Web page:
I love throwing parties. I love making big plans and creating beautiful things. I am notorious for making such elaborate schemes that I can’t possibly do it myself, and I have to enlist my entire family’s help.
I think Alice was just a month old when I first envisioned her 1st birthday party. I knew there would be lots of pink and gold and amazing cake. I knew her whole family would be there and everyone would talk about how she was a truly perfect little girl. I knew everyone there would love her. I knew there would be tons of presents and it would probably be far more grand than it should be. I did not know she wouldn’t be there.
I did not know many of the guests would have never met her. I did not know the cake would be donated. I did not know flowers would be donated. I did not know she wouldn’t ever try cake. I did not know she wouldn’t wear the sparkly gold one-year-old outfit I already picked out. I didn’t know I would cry when it was over because I miss her so badly.
I had such an amazing time planning this party for my perfect girl. I was so touched by how many people were not only willing, but eager to help in any and every way they could.
Back in March I drove by a store called Paper Crush in Lehi, UT. I could tell from the outside it was just DARLING inside and I had to go in. I just had to. So I walked in and I met the store owner and we chatted about our lives. She was kind, and so easy to connect with. We were instant friends. (I’m pretty sure she is instant friends with everyone she meets, let’s be honest.)
I saw so many adorable 1st birthday party items in there and I felt a sharp pang in my heart. I wished I could have a party for Alice. But she wouldn’t get a first birthday party, or any birthday party. But as I looked around the room at all the beautiful decorations I realized I could and should still have a party for her. I shared my idea with Holly, the shop owner, and she was immediately enthusiastic. She was so kind and so supportive and I truly believe my idea would have died if she had been any less incredible about it. She offered anything in the shop I needed for the event, free of charge. Without her we wouldn’t have had balloons, wrapping paper, cake toppers, or in all reality, any party at all.
Willow Specialty florist in Bountiful Utah immediately replied to my inquiry with the sweetest response. It brought tears to my eyes. They said,
“We would love the opportunity to work with you as you plan this event. I'm sure that you have a million ideas running through your head as to what you would like your event to look like and we'd love to play even a small role in that.
We look forward to helping in our own small way and creating an atmosphere that pays tribute to your sweet Alice.”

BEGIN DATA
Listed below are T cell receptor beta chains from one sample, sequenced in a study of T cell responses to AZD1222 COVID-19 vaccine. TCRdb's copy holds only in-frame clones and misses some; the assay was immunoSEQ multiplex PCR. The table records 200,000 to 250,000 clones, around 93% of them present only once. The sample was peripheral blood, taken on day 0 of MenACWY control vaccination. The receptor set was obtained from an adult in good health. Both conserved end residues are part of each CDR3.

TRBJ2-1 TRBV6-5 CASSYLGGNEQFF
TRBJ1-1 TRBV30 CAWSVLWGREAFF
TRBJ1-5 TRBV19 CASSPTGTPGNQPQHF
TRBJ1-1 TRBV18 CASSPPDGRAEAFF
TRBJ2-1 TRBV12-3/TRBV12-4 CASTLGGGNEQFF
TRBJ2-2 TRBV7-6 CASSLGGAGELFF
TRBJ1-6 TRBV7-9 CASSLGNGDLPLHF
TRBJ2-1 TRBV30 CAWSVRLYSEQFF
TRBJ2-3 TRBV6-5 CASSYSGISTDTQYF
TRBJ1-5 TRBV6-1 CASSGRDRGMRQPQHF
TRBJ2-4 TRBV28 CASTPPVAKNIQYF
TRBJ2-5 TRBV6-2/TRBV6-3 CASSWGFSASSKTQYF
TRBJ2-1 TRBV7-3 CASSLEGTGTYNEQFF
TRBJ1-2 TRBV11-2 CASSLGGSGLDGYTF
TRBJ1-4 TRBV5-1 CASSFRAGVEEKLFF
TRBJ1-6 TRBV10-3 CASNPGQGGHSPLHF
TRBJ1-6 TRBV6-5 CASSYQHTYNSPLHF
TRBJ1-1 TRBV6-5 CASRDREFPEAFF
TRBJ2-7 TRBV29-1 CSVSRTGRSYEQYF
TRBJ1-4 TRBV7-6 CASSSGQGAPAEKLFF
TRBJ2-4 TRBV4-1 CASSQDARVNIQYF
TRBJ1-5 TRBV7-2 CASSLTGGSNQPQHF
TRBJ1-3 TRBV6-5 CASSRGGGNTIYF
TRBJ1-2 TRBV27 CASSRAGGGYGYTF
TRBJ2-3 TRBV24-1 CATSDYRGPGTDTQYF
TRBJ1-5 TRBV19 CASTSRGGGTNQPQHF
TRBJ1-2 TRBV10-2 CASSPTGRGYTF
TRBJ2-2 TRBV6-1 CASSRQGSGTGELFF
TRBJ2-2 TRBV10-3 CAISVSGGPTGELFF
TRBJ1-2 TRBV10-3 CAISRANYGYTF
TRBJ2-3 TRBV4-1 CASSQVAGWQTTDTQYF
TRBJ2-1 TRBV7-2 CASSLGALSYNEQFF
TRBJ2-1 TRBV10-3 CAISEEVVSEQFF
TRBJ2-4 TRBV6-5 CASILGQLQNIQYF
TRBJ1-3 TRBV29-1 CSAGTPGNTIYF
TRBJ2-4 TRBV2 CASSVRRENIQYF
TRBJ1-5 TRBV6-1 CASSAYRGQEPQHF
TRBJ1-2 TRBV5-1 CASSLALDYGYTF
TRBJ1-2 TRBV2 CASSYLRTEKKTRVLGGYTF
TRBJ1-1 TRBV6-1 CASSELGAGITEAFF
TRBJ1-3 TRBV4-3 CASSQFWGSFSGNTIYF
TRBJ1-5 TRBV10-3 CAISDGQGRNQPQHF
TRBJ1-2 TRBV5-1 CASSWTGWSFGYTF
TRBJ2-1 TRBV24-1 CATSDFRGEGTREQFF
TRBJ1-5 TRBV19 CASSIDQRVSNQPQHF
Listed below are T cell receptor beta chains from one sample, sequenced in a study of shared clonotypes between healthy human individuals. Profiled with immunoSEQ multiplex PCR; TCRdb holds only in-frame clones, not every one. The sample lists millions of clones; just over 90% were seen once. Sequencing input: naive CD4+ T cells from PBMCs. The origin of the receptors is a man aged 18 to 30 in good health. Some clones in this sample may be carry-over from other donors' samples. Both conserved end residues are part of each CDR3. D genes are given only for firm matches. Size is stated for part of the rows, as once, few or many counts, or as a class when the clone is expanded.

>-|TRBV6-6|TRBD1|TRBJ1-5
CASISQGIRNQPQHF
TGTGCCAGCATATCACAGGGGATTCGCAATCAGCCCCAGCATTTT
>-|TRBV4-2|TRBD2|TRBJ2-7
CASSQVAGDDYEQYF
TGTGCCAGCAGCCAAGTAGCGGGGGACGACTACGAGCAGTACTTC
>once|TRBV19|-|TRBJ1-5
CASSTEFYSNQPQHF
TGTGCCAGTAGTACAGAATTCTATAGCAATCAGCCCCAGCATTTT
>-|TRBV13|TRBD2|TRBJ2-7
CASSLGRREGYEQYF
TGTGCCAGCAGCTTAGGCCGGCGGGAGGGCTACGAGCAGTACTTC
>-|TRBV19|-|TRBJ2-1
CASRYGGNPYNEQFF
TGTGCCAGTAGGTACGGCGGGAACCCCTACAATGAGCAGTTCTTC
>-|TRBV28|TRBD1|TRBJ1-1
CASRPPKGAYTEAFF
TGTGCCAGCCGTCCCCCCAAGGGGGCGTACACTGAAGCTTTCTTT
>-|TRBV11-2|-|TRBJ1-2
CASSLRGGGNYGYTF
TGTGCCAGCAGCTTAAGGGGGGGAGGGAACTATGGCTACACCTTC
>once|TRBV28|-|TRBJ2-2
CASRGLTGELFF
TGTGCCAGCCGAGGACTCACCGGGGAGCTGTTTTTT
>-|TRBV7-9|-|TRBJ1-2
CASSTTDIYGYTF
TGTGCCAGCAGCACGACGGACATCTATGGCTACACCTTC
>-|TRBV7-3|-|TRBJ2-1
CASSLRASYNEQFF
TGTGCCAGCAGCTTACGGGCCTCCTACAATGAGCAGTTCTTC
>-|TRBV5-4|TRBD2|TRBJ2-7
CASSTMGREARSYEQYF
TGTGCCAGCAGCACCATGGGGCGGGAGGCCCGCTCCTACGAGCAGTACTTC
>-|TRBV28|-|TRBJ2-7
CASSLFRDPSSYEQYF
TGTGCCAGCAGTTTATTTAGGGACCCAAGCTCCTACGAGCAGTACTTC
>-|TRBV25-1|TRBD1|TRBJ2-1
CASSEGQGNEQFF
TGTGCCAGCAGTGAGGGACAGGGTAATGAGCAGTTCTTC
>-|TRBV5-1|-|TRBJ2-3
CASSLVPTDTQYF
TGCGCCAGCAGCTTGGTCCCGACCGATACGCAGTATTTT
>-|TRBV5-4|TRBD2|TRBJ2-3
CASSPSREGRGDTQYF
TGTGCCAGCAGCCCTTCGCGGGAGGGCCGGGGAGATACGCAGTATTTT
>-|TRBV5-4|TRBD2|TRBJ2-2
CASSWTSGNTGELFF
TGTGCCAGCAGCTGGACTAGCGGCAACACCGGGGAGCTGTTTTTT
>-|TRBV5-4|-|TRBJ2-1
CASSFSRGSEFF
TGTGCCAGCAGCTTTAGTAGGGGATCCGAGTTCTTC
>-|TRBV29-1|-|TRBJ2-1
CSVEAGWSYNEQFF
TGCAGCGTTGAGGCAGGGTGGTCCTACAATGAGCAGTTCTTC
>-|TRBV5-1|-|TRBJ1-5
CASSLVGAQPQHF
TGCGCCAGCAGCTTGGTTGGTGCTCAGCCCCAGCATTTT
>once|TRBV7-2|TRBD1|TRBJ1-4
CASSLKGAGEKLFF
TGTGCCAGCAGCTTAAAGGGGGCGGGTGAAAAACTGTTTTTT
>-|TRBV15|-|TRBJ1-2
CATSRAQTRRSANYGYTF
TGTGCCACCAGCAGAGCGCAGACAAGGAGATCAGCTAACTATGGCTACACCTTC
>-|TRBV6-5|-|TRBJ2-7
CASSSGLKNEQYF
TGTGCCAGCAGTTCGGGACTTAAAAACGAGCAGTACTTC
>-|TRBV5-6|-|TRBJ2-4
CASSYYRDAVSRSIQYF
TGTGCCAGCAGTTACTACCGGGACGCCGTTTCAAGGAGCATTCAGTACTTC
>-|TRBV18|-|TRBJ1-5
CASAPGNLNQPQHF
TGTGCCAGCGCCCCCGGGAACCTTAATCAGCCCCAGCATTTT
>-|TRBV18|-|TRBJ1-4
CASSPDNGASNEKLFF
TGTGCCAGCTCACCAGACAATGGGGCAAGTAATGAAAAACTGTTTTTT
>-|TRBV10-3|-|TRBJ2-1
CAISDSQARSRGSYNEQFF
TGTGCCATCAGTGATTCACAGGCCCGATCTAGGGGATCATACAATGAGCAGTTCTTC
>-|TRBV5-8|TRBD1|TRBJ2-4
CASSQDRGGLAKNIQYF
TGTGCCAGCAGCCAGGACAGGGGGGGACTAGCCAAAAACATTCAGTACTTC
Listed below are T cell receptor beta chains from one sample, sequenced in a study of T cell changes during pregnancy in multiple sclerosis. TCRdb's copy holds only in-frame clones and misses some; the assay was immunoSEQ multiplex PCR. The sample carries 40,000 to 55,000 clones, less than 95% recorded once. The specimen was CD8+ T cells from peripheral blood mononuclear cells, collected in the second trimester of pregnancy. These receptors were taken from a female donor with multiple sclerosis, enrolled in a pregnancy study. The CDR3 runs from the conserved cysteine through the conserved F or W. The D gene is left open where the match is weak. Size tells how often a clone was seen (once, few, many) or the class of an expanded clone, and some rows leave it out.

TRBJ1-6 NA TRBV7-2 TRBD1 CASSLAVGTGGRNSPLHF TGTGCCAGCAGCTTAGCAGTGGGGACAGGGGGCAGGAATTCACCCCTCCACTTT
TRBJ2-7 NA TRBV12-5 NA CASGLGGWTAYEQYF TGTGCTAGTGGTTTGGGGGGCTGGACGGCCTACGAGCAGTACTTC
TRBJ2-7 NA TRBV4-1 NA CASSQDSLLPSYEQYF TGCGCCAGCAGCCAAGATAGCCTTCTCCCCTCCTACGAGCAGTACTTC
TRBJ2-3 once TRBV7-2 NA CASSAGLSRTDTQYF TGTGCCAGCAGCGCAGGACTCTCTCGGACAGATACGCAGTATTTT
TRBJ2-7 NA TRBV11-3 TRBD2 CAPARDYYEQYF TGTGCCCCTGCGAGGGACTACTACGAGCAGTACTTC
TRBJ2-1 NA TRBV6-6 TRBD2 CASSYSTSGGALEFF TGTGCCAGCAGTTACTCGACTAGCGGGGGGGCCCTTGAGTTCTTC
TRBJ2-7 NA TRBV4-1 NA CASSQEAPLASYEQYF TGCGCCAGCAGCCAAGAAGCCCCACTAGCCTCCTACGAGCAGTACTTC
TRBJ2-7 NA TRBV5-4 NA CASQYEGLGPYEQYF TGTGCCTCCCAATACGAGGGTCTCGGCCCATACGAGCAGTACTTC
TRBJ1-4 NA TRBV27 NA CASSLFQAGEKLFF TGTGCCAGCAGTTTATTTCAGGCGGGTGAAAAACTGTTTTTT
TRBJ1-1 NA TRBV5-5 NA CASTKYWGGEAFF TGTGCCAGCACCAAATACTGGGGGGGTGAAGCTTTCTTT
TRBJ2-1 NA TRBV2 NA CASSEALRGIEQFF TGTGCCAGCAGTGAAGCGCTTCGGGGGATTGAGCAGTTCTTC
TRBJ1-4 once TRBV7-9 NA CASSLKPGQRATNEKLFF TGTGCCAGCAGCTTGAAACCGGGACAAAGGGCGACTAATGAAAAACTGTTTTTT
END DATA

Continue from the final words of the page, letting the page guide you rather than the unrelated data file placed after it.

I am telling you, they went above and beyond. They more beautiful than I could have imagined, and their generosity and passion for the project made it even better.
I also reached out to a friend of mine who makes cakes. I had never tried her work before, but I had seen her Instagram and she makes simply stunning sweets. She made 150 servings for the party. You guys. That is so many. She made THREE enormous and beautiful cakes! The only thing that would have made them better is a tiny Alice hand to grab them.
I wanted to be prepared for up to 300 guests so I recruited more cakes from the Little Cake and Dessert Shop in Lehi and Cakes de Fleur in Salt Lake City. They both so willingly donated their talents.
With those things in place, the event was ready to become a reality. I got SO many amazing companies to donate items for the raffle and the auction. Women (exclusively women) from all over the country emailed and messaged me and offered their services. They wondered what could they give, how quickly did I need it, and how else could they help? I could feel their love and support emanating from my computer, and it gave me strength. I wish I could list every single vendor that donated, but suffice it to say if it was there, it was donated.
The night was a huge success. Everyone who came was immensely generous. I saw so many college students, many of whom have a baby or two of their own, giving money I know was a sacrifice. I saw so many women come alone with their kids and stay from beginning to end to show their support. I saw long lost friends of mine come out of the woodwork and show that they cared. I saw people who drove hours and hours to come and give what they could. I saw kids dancing, people laughing, and I felt pure joy. I feel like that’s the power Alice had. She had the power to bring true, deep, permeating joy. Joy that can fight back against depression, and stress and anything else. We brought that joy back for a night, and in that way we honored her.
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In addition to that, we raised money to fight back against SIDS. We raised over $2,000 with the online and in-person donations. (If you’d still like to donate to the cause in honor of Alice you can do so here.)
I just want to leave you with my twist on a quote from “This is Us”. I have adjusted it just a little bit to fit my exact circumstances. It’s said by a doctor to a young father after they unexpectedly lose one of their triplets during childbirth. It spoke to me deeply when I heard it several months ago while I was folding laundry and Alice was taking a nap, but it speaks to me even more deeply now.
(We) took the sourest lemon that life has to offer and turned it into something resembling lemonade. If (we) can do that, then maybe (we) will still be taking (our baby with us), just maybe not the way we planned